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Ventura County Focus | COUNTYWIDE

Academic Decathlon Puts Students to the Test

January 11, 1998|LISA FERNANDEZ

The only thing that gave away his nervousness was the slight red blush creeping past his necktie and coloring his cheeks.

Other than that, Simi Valley High School senior David Wagner was perfectly composed Saturday as he was being interviewed by a panel of Academic Decathlon judges at Oxnard High School during the first day of the annual event.

The second part will be held Feb. 7, when 160 decathletes from 13 schools countywide return to answer questions in the seven remaining categories of the national test of intellectual skills.

David rested his hands calmly on his knees as he discussed his favorite science fiction books and his role as a section leader for the school's marching band, where he plays alto saxophone. His voice was steady as he told the judges about his position as treasurer for the school's chapter of Students Against Drunk Driving.

When Academic Decathlon judge Richard Regnier, a Ventura County trial lawyer for 35 years, asked him what he thought about Superior Court Judge Robert Bradley's recent drunk driving arrests, David answered that the punishments for driving under the influence should be harsher.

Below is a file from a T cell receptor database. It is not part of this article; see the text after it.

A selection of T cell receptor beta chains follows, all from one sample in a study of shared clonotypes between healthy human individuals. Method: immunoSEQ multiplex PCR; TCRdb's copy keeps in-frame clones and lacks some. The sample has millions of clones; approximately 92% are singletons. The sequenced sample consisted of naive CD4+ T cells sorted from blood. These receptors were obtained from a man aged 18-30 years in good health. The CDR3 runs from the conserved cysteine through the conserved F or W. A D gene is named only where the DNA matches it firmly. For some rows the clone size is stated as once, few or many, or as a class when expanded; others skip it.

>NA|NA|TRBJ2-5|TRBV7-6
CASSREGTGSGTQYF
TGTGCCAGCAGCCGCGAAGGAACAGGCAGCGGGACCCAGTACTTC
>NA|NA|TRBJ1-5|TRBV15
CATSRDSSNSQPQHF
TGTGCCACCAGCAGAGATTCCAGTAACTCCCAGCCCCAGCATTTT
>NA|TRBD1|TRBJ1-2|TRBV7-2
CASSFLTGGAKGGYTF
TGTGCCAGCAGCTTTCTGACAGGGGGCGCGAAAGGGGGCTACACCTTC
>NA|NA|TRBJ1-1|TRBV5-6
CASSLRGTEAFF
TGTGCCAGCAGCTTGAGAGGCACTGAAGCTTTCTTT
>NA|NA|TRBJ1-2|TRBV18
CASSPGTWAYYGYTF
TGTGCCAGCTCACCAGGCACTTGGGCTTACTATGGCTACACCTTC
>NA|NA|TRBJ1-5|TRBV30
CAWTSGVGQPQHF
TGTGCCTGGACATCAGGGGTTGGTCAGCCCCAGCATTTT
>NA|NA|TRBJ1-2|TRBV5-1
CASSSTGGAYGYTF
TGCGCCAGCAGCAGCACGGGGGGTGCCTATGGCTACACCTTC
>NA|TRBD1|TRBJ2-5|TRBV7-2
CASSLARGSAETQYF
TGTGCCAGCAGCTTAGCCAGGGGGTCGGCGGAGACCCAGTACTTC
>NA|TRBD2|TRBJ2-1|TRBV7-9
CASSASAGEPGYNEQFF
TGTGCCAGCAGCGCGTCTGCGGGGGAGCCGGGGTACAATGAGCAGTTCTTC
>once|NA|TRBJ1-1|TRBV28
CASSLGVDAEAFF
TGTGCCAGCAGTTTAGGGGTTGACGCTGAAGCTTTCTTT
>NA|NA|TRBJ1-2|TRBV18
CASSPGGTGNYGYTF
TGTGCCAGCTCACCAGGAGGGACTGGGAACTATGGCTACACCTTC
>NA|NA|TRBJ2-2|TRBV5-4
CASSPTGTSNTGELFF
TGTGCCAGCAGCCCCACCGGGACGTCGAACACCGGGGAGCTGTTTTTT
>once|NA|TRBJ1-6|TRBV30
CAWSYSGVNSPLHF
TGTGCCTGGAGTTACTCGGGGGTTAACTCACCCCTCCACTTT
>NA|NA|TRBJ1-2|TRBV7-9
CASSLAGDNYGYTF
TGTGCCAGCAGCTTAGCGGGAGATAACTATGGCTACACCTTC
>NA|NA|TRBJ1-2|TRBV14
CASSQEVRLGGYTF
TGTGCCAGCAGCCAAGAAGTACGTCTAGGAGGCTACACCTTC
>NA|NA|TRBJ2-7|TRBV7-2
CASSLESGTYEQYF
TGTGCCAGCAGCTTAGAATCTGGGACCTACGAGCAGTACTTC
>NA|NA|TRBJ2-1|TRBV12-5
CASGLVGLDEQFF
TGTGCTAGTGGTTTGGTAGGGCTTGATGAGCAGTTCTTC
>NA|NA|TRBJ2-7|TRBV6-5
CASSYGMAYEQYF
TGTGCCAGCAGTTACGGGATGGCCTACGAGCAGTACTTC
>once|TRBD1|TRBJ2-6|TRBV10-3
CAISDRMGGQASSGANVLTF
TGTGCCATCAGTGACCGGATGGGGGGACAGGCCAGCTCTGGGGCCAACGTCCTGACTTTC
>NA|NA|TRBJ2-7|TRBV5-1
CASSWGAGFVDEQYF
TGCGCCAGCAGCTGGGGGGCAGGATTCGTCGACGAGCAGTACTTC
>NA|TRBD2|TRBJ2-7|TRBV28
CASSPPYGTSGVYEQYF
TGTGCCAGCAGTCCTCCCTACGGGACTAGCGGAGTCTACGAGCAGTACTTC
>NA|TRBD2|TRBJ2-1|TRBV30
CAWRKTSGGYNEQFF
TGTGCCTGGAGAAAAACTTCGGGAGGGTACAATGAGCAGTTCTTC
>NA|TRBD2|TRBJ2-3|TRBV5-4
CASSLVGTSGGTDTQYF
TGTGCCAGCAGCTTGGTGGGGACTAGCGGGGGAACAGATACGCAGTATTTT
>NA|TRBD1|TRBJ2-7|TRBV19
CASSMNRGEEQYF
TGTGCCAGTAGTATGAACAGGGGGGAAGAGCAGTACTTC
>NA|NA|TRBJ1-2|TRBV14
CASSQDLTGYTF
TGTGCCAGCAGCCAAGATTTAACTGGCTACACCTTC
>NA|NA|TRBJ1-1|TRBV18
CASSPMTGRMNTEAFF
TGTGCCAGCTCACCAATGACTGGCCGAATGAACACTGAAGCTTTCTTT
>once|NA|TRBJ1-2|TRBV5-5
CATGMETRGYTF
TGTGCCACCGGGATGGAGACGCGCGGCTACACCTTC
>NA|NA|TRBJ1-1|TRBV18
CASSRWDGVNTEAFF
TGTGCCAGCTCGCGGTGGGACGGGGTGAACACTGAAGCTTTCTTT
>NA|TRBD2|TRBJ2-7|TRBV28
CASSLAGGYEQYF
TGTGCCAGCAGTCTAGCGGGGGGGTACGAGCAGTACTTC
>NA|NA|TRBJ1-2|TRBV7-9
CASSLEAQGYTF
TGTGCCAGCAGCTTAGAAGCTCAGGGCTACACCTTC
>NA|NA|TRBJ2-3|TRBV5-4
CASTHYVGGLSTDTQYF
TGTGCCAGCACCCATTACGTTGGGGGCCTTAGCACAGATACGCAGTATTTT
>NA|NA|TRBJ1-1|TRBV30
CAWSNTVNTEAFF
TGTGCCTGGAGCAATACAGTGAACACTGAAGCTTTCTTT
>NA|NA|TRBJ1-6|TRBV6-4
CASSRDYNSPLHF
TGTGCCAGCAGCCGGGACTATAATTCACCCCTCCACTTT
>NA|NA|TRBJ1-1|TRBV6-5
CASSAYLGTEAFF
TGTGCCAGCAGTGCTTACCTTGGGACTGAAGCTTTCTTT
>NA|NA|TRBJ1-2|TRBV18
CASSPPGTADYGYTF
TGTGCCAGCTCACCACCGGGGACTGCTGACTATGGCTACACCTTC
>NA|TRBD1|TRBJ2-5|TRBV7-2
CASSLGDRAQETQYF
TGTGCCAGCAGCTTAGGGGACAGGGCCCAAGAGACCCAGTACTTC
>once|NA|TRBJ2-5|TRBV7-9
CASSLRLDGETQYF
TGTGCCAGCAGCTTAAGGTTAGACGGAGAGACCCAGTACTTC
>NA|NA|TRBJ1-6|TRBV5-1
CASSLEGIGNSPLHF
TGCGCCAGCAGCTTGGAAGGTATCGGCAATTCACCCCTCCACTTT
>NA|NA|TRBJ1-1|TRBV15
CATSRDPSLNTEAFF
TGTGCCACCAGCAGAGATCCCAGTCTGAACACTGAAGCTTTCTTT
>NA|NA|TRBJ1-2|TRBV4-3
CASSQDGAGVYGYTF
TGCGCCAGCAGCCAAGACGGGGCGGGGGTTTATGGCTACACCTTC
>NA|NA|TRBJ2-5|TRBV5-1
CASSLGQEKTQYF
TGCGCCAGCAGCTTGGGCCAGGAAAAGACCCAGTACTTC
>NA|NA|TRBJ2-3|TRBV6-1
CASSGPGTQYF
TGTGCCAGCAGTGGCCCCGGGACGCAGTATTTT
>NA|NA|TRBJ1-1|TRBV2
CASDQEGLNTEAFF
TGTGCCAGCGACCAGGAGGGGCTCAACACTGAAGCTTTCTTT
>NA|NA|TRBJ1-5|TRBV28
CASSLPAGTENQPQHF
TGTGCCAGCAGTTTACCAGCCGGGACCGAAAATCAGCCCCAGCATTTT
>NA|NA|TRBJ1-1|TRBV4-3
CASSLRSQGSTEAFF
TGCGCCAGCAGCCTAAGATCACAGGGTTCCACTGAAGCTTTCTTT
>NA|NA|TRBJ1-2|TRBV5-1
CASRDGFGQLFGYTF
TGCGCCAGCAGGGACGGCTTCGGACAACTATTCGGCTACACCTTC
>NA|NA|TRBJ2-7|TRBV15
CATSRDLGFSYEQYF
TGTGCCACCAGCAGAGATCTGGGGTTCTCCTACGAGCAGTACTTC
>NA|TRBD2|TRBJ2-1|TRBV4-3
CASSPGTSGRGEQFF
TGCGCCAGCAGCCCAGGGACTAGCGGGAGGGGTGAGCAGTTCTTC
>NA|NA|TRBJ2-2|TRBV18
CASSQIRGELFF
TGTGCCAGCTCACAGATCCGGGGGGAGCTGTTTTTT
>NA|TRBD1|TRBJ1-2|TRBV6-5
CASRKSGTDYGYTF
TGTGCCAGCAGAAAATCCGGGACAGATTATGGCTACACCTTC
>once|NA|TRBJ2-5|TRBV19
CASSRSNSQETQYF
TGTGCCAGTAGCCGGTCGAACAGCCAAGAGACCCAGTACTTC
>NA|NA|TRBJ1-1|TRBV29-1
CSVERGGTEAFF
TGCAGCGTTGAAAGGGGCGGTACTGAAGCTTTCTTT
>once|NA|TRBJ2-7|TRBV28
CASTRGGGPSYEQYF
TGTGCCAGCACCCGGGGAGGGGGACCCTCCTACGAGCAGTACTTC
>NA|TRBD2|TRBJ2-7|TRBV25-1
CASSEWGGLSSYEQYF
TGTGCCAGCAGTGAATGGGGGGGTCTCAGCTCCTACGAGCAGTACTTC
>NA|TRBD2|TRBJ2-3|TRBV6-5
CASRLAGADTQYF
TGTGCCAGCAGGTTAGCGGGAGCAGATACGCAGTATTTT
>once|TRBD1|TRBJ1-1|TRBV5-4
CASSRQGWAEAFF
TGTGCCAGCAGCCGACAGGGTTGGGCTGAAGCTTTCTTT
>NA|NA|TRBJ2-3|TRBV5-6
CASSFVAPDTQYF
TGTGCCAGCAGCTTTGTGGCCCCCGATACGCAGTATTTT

Elaborating, he told the panel that driver's licenses should be taken away after a DUI arrest, as the crime may affect more people than just the driver.

After giving his final impromptu speech of the day on "How to Eliminate Stress From your Life," David left the room and picked apart his performance in the hallway with his friends.

"I was pretty nervous," the 16-year-old said. "I wasn't sure how the words were going to flow."

But David handled himself just fine, one judge said.

"I'm really impressed with his composure and maturity level," said Patrick Murphy, a teacher at Mupu School near Ojai.

David's coach, history teacher Ken Hibbitts, was pacing as his students were being judged for their eloquence and knowledge. He admitted that he was feeling rather nervous, as his team has been the county Academic Decathlon winner for the last two years.

"Yeah, I feel pressure to win again," he said.

The secret of his success is his players.

"Having brilliant students is all of it," Hibbitts said. "Of course, hard work is important too."

Hibbitts said he and his students put up with the butterflies in their stomachs during the academic competition because of the recognition it brings for intellect in the public schools.

"Everyone hears about how much the public schools are failing," he said. "We need to show there is excellence in the schools, too."

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